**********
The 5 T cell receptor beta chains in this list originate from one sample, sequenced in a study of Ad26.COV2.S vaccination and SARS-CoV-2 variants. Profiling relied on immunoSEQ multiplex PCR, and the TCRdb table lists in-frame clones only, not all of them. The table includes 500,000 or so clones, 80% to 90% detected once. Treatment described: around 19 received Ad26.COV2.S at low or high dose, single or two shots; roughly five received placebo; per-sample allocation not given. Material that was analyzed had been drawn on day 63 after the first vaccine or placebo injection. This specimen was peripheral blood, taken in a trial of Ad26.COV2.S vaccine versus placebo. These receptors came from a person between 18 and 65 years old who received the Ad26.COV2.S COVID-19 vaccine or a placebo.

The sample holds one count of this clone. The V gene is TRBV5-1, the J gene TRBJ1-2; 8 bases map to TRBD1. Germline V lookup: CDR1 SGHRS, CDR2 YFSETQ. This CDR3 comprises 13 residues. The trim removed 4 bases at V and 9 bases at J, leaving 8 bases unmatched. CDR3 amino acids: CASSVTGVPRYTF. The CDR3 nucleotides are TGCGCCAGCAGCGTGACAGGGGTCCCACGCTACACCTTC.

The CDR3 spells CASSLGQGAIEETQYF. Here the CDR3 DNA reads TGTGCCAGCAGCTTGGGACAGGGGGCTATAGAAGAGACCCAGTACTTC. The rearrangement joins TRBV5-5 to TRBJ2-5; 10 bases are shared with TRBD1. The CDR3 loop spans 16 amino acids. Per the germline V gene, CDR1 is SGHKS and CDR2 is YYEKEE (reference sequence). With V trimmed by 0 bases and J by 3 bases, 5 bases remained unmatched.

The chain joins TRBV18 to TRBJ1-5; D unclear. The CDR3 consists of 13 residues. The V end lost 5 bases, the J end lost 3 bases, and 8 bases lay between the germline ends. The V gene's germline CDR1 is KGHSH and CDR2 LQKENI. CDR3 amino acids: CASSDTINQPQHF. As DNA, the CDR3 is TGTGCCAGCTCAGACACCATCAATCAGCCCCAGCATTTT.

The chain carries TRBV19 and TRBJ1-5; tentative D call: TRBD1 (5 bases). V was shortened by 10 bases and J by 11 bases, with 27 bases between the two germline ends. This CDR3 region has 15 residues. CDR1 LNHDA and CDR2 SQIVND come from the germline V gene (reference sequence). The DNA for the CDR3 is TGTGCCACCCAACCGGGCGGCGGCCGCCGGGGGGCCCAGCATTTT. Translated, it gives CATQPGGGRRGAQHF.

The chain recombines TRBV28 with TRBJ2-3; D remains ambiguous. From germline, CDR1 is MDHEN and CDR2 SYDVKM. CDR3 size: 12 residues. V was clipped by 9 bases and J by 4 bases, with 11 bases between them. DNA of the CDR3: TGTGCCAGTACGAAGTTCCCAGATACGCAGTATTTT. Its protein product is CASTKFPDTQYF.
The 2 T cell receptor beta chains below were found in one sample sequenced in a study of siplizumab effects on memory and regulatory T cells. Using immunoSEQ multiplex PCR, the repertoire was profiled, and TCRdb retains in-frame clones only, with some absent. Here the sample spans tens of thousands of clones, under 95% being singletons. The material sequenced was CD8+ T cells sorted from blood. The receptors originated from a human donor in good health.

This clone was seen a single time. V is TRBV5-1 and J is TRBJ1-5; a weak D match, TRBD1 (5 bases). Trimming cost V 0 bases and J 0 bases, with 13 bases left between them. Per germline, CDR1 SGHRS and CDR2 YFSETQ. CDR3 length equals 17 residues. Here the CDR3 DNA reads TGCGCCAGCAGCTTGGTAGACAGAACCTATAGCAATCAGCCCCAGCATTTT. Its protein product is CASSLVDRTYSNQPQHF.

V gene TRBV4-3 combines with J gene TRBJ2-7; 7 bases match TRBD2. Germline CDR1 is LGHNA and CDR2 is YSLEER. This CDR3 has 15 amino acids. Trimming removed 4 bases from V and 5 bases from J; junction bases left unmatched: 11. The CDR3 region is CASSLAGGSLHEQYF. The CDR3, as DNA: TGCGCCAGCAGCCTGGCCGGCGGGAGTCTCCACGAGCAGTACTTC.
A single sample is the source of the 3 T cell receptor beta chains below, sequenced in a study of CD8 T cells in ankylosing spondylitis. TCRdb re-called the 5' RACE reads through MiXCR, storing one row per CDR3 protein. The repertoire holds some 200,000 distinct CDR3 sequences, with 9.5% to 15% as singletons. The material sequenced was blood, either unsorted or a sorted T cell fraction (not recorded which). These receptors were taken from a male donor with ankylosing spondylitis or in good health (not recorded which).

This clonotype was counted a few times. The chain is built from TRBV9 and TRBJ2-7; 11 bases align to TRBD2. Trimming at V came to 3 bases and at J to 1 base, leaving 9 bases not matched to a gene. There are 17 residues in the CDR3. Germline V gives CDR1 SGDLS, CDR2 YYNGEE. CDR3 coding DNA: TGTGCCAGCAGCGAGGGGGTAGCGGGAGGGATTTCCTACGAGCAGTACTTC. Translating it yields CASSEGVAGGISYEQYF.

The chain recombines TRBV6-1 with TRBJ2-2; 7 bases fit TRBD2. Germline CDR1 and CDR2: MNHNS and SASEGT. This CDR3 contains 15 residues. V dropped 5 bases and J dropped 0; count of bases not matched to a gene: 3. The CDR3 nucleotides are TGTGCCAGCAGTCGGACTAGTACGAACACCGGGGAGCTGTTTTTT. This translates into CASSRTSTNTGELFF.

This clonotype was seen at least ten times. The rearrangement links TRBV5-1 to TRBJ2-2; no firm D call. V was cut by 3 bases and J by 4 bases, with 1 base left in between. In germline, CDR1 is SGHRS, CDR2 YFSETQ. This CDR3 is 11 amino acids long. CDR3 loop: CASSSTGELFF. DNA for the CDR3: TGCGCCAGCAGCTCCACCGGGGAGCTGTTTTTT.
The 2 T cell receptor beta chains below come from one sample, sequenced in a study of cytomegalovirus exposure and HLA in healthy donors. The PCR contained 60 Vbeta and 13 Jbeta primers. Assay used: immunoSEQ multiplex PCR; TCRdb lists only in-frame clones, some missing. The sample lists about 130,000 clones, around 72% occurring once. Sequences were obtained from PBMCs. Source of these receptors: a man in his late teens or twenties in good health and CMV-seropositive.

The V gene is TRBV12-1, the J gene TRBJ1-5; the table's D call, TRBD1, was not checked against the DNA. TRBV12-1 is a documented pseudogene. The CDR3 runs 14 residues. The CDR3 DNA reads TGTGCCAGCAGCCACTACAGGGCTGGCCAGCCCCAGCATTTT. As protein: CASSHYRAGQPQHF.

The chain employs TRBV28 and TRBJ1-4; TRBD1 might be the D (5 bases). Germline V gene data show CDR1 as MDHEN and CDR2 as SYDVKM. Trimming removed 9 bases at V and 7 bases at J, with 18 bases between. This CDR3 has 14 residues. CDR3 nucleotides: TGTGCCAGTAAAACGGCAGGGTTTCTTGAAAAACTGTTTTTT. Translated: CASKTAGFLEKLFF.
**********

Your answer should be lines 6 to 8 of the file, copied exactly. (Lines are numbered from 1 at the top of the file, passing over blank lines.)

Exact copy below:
The chain recombines TRBV28 with TRBJ2-3; D remains ambiguous. From germline, CDR1 is MDHEN and CDR2 SYDVKM. CDR3 size: 12 residues. V was clipped by 9 bases and J by 4 bases, with 11 bases between them. DNA of the CDR3: TGTGCCAGTACGAAGTTCCCAGATACGCAGTATTTT. Its protein product is CASTKFPDTQYF.
The 2 T cell receptor beta chains below were found in one sample sequenced in a study of siplizumab effects on memory and regulatory T cells. Using immunoSEQ multiplex PCR, the repertoire was profiled, and TCRdb retains in-frame clones only, with some absent. Here the sample spans tens of thousands of clones, under 95% being singletons. The material sequenced was CD8+ T cells sorted from blood. The receptors originated from a human donor in good health.

This clone was seen a single time. V is TRBV5-1 and J is TRBJ1-5; a weak D match, TRBD1 (5 bases). Trimming cost V 0 bases and J 0 bases, with 13 bases left between them. Per germline, CDR1 SGHRS and CDR2 YFSETQ. CDR3 length equals 17 residues. Here the CDR3 DNA reads TGCGCCAGCAGCTTGGTAGACAGAACCTATAGCAATCAGCCCCAGCATTTT. Its protein product is CASSLVDRTYSNQPQHF.